Sanctions, embargoes and restrictions

What are sanctions and embargoes?

Sanctions and embargoes are political trade tools, mainly put in place by the United Nations (UN) and the European Union (EU).

The main aim of all UN sanctions and embargoes, as set out in the UN Charter, is to implement decisions by its Security Council to maintain or restore international peace and security.

The EU imposes sanctions and embargoes to further its Common Foreign and Security Policy (CFSP) objectives. The EU can impose measures to preserve peace and strengthen international security, promote international co-operation, and safeguard the common values and security of the EU. EU measures can also be imposed to uphold respect for human rights, democracy and the rule of law.

In addition to UN and EU sanctions, sanctions and embargoes may be put in place by the Organisation for Security and Co-operation in Europe, who can also impose national arms embargoes.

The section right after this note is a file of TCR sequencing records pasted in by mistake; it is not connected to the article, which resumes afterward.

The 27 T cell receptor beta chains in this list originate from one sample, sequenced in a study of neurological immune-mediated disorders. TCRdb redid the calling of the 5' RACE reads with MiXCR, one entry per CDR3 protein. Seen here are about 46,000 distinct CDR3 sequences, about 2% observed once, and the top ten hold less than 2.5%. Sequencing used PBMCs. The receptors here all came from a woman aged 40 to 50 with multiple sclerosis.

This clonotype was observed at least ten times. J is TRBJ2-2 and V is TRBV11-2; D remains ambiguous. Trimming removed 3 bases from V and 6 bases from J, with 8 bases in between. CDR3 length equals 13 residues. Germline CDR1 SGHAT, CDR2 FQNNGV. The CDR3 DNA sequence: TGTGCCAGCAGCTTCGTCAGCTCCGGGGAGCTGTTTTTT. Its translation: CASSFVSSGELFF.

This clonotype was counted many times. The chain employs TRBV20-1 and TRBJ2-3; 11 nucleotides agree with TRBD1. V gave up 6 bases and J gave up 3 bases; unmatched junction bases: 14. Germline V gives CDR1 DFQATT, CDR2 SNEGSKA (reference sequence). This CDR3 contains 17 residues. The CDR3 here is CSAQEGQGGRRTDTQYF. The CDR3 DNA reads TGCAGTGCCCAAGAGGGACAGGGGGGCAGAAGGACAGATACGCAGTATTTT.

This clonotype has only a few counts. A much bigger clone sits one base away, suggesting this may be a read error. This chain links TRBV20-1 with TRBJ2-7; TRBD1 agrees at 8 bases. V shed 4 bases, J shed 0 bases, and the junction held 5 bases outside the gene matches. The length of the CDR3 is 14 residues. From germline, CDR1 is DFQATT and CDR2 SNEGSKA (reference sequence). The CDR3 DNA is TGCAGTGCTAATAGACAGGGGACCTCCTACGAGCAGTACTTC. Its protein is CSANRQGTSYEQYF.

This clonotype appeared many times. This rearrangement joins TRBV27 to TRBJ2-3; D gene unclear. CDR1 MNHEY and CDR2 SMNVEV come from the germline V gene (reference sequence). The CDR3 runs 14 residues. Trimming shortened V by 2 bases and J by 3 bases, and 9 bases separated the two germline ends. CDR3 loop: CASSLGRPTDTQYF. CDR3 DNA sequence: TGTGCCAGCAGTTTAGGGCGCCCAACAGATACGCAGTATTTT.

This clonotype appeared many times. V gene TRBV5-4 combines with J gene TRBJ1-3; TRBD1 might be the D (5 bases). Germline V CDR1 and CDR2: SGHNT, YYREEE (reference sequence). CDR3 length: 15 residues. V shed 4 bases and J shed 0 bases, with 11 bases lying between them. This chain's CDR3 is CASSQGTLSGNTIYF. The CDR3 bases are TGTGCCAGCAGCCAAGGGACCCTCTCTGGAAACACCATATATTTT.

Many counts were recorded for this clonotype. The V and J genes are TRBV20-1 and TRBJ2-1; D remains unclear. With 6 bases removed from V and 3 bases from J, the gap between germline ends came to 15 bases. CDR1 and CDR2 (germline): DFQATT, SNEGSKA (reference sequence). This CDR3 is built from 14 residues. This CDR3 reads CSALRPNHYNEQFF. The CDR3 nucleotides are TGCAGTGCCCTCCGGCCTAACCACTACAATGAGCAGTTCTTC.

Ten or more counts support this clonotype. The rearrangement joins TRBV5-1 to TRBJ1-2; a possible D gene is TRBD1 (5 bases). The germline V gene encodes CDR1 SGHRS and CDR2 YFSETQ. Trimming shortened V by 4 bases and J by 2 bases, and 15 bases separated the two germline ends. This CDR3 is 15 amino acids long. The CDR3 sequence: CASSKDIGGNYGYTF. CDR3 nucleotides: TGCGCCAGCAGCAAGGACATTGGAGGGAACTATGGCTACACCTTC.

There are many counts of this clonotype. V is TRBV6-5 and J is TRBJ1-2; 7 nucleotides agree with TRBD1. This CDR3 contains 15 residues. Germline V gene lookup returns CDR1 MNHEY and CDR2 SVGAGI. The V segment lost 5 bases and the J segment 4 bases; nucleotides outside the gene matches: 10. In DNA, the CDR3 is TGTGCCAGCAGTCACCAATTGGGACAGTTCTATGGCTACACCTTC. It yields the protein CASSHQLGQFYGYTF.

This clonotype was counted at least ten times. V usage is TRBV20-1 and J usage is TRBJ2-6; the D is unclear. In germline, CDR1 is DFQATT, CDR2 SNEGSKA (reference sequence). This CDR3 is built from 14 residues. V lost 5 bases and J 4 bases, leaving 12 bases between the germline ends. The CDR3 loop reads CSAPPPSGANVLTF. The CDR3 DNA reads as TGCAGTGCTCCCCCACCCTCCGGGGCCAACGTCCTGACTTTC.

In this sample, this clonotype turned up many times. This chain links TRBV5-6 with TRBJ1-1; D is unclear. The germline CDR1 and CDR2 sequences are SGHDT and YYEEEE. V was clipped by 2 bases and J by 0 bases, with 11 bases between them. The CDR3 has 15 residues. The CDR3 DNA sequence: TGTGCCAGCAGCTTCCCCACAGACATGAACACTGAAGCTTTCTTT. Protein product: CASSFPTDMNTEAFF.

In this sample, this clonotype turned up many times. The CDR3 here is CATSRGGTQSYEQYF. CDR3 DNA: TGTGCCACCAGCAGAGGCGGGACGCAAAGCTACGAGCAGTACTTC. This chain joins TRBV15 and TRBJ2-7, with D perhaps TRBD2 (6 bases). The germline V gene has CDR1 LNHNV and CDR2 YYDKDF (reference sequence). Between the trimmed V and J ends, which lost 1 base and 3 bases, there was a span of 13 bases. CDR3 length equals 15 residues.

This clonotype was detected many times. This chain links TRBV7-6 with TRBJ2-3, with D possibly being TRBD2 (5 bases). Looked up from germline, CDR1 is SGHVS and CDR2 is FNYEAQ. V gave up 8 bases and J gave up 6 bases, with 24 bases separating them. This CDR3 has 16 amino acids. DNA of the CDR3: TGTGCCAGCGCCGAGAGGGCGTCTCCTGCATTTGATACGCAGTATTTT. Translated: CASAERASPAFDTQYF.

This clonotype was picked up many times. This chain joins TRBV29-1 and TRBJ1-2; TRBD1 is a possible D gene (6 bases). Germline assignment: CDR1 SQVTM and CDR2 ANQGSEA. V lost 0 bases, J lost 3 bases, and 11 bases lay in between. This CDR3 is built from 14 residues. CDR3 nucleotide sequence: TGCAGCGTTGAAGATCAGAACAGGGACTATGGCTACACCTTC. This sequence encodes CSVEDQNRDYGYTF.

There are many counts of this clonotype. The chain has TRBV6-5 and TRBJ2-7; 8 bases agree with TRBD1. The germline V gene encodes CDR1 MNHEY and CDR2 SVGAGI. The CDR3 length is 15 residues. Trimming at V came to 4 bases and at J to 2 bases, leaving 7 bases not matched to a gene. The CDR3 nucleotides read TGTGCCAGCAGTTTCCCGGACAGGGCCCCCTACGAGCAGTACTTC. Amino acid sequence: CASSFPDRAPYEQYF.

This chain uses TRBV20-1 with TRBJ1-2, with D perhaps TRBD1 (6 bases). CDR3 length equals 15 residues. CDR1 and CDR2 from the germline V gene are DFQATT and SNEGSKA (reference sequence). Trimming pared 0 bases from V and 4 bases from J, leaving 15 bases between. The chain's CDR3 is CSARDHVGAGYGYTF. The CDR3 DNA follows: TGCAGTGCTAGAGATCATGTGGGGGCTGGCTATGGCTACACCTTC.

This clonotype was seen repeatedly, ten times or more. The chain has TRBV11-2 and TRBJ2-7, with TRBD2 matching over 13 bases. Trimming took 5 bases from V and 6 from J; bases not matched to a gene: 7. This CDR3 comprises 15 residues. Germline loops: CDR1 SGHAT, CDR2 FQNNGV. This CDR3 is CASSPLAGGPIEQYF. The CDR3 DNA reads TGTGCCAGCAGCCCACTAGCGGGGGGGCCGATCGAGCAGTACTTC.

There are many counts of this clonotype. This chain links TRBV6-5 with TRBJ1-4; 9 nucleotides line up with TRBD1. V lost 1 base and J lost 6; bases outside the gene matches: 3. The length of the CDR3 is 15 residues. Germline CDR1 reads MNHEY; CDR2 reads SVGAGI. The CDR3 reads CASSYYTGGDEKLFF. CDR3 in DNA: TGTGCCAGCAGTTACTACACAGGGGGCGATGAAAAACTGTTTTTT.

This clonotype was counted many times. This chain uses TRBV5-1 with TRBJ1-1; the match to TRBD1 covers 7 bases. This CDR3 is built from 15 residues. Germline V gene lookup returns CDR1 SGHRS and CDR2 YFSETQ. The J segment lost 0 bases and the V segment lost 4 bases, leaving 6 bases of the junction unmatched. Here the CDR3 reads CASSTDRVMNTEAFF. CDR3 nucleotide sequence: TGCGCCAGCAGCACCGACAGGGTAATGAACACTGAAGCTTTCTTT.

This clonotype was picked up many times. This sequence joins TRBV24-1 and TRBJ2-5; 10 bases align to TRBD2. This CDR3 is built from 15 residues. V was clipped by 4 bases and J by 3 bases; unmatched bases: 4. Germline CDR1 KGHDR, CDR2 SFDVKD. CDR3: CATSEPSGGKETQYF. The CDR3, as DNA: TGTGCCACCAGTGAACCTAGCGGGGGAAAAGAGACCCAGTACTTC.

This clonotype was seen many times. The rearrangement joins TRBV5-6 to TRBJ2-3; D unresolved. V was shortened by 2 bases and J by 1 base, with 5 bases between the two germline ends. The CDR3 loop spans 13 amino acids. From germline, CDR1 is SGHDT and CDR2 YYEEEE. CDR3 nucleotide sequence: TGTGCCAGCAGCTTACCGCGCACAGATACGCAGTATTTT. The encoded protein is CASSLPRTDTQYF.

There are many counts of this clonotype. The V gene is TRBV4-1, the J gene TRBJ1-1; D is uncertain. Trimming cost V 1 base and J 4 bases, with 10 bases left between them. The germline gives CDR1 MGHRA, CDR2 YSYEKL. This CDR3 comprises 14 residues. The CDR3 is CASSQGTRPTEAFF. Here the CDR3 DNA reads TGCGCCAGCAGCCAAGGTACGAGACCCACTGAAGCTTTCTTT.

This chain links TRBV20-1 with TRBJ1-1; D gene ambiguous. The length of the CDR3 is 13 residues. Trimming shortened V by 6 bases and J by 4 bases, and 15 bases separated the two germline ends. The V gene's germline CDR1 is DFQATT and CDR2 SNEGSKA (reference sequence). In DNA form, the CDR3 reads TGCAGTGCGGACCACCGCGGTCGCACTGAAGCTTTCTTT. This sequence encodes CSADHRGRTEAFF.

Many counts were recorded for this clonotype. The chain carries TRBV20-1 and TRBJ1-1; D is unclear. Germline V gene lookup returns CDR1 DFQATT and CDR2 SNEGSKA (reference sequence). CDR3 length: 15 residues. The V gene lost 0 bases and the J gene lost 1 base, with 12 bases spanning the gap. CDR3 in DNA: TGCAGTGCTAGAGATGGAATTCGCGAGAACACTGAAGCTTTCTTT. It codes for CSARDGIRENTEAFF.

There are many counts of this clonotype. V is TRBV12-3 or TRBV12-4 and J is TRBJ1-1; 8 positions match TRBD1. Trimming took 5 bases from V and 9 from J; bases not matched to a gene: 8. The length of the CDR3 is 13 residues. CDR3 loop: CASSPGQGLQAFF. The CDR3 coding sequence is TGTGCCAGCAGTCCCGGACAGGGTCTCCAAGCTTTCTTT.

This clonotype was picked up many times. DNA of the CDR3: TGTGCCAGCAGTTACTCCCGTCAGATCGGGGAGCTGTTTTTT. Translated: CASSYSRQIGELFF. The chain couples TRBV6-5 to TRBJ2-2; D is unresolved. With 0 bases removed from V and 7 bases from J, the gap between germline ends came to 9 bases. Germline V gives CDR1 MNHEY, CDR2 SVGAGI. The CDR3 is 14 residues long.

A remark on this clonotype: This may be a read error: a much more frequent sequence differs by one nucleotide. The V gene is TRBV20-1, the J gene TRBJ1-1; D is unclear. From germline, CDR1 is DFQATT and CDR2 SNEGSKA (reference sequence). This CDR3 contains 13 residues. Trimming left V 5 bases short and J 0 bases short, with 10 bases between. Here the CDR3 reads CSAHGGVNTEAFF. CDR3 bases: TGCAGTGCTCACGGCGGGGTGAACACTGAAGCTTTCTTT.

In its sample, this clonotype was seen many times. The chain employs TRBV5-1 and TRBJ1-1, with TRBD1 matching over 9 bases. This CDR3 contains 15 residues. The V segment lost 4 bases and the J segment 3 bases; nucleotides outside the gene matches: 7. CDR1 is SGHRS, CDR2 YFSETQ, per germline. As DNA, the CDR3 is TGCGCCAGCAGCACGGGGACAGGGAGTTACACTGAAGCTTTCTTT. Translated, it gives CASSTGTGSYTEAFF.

Why impose sanctions?

Sanctions, including economic sanctions, are put in place for a number of reasons. All recent UN and EU sanctions contain information as to why they have been imposed and specify what their aim is. Their principal purpose is usually to change the behaviour of the target country's regimes, individuals or groups in a direction which will improve the situation in that country.

The ultimate objective of a sanction varies according to the situation. For instance, an arms embargo and a ban on the export of certain items or raw materials could be aimed at supporting a peace process and restricting the financing of weapons by the combatants. Sanctions may also be aimed at preventing weapons from falling into the wrong hands, disrupting terrorist operations, or trying to change the policies and actions of the target.

You can find more information on the purpose and different types of sanctions on the gov.uk website.

     

    Developed with:

    Department for Business, Innovation & Skills